A predicted slowdown in the export woodchip market is having an impact on the Green Triangle economy with reports of lay-offs and cuts in operating hours in harvesting and haulage sectors. Source: Timberbiz
It is understood that the woodchip pile at the Port of Portland has reached maximum capacity fuelled by a lack of export ships and a drop in global chip prices caused by instability in European markets which has been driven by Brexit confusion and as well as the US-China trade wars.
Brad Coates from the Construction Forestry Maritime Mining and Energy Union has suggested between 50 and 100 jobs have already been affected by the slump.
He said the export industry was cyclical and local industries had no control over it.
Adam Merrett from Merrett Logging in Penola has confirmed the harvesting sector is feeling the brunt of the downturn.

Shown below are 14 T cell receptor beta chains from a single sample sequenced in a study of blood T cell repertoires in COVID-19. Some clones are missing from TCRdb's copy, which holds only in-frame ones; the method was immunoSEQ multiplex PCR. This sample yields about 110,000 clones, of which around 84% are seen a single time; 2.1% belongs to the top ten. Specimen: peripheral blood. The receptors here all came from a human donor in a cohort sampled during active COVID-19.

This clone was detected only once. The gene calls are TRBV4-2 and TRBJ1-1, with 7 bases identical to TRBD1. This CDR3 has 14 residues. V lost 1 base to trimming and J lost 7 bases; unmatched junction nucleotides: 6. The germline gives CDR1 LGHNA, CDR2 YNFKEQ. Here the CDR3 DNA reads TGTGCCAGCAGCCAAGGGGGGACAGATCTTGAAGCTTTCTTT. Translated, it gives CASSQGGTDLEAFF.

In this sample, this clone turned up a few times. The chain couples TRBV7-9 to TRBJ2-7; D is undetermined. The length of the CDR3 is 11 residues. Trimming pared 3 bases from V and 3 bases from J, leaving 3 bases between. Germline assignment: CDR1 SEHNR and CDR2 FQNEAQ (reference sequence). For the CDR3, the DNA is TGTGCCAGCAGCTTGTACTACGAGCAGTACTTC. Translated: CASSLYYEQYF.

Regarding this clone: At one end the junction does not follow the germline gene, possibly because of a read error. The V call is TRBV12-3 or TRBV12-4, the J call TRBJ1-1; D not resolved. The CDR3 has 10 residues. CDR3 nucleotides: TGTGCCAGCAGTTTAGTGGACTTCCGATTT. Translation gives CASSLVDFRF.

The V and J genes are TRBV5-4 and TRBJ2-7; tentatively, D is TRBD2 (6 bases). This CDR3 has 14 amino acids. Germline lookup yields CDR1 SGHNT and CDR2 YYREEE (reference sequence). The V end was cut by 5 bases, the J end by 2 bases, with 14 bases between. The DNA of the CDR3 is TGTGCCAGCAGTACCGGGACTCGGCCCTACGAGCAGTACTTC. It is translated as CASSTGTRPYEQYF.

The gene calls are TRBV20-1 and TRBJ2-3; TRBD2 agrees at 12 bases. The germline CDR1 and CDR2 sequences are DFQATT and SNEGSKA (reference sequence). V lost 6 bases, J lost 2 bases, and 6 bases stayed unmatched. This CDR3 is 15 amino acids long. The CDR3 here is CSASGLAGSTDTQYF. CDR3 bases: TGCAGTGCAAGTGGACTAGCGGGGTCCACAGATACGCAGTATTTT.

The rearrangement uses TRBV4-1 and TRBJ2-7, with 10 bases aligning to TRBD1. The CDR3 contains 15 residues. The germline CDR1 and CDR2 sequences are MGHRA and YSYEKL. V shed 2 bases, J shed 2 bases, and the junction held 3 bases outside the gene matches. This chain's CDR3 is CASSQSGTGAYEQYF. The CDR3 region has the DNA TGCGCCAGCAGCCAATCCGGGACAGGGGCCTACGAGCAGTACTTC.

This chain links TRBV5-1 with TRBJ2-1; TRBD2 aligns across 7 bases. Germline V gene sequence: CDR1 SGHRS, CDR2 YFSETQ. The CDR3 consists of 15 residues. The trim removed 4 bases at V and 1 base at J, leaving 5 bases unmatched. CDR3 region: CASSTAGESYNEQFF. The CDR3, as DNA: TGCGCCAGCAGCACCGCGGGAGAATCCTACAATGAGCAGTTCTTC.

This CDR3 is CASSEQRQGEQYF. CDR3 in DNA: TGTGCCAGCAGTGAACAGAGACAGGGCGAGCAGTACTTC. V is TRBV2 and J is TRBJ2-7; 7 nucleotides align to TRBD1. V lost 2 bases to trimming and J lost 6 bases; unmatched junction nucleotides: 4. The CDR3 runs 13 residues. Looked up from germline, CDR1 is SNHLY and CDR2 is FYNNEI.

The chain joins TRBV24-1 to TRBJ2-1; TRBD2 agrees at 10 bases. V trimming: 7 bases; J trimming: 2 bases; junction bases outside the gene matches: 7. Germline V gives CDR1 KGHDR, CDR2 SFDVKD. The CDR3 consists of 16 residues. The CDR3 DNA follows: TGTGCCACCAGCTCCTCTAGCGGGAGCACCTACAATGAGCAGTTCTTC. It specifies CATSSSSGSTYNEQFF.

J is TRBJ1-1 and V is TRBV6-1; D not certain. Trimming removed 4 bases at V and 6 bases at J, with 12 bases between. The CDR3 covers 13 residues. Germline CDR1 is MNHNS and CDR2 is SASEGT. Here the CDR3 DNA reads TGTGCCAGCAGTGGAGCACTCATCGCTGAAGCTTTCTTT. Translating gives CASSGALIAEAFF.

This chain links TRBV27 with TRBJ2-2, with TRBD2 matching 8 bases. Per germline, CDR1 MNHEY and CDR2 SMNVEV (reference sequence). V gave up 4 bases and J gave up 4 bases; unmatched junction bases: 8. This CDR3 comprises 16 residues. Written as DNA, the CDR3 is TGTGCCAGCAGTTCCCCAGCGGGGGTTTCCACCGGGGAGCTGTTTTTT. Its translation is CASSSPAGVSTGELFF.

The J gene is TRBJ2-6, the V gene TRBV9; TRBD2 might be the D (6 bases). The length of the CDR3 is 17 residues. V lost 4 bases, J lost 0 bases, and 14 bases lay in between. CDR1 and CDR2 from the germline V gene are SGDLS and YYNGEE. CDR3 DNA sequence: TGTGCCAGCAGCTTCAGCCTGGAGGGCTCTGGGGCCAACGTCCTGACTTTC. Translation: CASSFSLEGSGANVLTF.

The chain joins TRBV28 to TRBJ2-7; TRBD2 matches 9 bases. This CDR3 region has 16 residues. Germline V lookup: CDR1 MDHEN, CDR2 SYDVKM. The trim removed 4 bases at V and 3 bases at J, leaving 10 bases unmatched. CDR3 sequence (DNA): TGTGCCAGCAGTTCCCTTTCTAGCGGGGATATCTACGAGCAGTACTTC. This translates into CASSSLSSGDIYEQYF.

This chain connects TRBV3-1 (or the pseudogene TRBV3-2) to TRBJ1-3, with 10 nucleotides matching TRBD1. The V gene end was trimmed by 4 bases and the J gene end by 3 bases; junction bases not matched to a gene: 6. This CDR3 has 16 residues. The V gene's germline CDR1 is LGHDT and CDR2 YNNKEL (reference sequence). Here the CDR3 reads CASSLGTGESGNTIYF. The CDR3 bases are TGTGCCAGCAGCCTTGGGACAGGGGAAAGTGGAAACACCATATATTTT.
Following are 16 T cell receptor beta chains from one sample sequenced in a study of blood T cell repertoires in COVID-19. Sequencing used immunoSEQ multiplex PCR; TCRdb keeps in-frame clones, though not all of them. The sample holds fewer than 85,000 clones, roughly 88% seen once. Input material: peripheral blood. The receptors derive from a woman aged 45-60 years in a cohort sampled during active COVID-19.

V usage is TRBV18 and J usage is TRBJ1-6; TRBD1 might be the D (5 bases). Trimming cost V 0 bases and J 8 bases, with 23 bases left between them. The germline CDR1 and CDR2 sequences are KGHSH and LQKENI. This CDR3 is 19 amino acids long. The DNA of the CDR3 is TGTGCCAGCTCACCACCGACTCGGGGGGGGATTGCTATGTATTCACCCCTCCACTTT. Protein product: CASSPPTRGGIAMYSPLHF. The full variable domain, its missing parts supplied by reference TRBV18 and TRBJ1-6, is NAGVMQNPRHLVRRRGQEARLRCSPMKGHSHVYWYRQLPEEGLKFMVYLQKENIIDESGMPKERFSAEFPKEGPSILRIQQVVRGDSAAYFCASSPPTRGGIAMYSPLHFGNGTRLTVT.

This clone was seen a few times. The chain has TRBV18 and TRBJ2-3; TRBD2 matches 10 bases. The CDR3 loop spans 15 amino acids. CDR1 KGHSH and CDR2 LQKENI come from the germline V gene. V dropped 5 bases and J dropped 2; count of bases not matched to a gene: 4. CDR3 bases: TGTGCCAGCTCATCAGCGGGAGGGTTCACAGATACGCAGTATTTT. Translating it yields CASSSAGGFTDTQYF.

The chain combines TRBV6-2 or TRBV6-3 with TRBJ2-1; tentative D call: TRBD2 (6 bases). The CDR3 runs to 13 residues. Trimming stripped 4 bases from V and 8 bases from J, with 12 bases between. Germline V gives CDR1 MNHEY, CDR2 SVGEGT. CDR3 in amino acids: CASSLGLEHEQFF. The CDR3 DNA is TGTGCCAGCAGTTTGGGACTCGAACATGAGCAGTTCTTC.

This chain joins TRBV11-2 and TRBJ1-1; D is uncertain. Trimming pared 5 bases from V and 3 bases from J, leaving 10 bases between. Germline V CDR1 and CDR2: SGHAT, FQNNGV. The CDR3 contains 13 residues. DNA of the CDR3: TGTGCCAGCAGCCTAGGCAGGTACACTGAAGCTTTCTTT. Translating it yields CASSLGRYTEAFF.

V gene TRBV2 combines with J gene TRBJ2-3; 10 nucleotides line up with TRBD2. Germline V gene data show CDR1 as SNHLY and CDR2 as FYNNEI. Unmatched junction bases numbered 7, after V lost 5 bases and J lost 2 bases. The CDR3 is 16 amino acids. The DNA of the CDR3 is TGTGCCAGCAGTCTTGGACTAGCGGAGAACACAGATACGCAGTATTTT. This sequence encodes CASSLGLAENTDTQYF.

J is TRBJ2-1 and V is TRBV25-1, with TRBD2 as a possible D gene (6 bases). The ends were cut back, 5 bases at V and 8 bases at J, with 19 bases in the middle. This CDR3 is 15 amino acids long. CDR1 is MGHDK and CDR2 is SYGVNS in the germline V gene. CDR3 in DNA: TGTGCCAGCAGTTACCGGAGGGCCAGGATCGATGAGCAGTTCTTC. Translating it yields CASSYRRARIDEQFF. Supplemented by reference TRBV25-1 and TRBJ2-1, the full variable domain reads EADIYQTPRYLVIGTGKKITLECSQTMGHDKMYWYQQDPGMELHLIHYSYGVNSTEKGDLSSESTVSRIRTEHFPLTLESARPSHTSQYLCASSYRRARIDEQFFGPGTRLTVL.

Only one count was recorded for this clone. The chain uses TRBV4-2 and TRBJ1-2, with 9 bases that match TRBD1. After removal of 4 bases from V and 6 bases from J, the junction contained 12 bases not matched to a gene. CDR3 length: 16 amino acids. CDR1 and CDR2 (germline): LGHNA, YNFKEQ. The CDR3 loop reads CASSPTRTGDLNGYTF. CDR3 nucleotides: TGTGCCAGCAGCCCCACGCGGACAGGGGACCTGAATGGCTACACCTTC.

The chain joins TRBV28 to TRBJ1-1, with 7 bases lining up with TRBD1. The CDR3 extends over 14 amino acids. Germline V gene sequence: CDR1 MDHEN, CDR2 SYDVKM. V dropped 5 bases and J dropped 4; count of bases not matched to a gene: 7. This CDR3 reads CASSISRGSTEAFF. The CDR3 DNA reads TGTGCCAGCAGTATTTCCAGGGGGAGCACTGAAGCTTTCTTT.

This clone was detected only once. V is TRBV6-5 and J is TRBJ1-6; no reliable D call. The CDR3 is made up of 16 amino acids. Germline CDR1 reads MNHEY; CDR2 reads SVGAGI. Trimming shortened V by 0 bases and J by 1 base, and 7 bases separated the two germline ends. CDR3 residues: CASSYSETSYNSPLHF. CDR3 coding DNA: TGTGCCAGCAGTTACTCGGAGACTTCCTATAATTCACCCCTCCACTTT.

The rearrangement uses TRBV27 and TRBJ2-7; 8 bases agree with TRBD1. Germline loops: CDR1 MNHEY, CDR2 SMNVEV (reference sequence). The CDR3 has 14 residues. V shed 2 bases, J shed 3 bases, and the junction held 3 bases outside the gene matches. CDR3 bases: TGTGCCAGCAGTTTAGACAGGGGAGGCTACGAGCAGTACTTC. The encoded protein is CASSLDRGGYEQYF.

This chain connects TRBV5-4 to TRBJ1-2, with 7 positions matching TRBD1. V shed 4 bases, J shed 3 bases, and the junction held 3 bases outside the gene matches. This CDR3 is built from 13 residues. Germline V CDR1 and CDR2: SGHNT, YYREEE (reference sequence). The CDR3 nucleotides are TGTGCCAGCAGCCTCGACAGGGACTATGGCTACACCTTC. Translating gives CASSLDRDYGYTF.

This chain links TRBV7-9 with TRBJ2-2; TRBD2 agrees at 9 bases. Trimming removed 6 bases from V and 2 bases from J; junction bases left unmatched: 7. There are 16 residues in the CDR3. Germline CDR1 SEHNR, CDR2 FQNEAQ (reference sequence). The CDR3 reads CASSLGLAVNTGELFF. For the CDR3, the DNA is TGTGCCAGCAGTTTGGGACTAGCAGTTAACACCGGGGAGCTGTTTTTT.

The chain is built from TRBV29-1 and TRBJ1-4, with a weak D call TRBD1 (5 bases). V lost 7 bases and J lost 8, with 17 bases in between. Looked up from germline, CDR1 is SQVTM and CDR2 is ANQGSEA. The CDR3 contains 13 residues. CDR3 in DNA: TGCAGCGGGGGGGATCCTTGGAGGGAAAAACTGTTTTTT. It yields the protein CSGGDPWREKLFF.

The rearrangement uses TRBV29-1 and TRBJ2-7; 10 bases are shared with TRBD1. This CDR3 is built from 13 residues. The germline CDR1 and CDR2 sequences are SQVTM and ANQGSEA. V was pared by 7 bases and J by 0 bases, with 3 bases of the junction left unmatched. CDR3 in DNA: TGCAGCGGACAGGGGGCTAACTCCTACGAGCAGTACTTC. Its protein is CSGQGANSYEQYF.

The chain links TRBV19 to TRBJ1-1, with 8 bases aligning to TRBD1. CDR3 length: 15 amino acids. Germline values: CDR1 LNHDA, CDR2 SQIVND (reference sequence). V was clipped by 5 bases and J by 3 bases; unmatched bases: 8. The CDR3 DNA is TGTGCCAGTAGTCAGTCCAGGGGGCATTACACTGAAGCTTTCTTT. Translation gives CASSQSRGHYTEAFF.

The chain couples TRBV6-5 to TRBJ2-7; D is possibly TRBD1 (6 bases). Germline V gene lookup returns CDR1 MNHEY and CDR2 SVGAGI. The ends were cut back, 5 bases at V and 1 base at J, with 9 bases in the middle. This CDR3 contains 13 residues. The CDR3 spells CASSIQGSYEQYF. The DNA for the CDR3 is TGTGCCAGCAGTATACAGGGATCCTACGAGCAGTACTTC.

While there was a massive amount of woodchips sitting in Portland he hoped the current situation was just a short-term hiccup.
Leon Rademeyer, the South Australian branch manager of the Australian Forest Products Association, said the South-East Asian market for wood fibre was currently experiencing a slowdown.
The slowdown had been expected and was anticipated to ease in the medium term in line with growing domestic and international demand.
But because forest industries were the backbone of the regional economy and a major employer it was often at the local level where global fluctuations hit the hardest.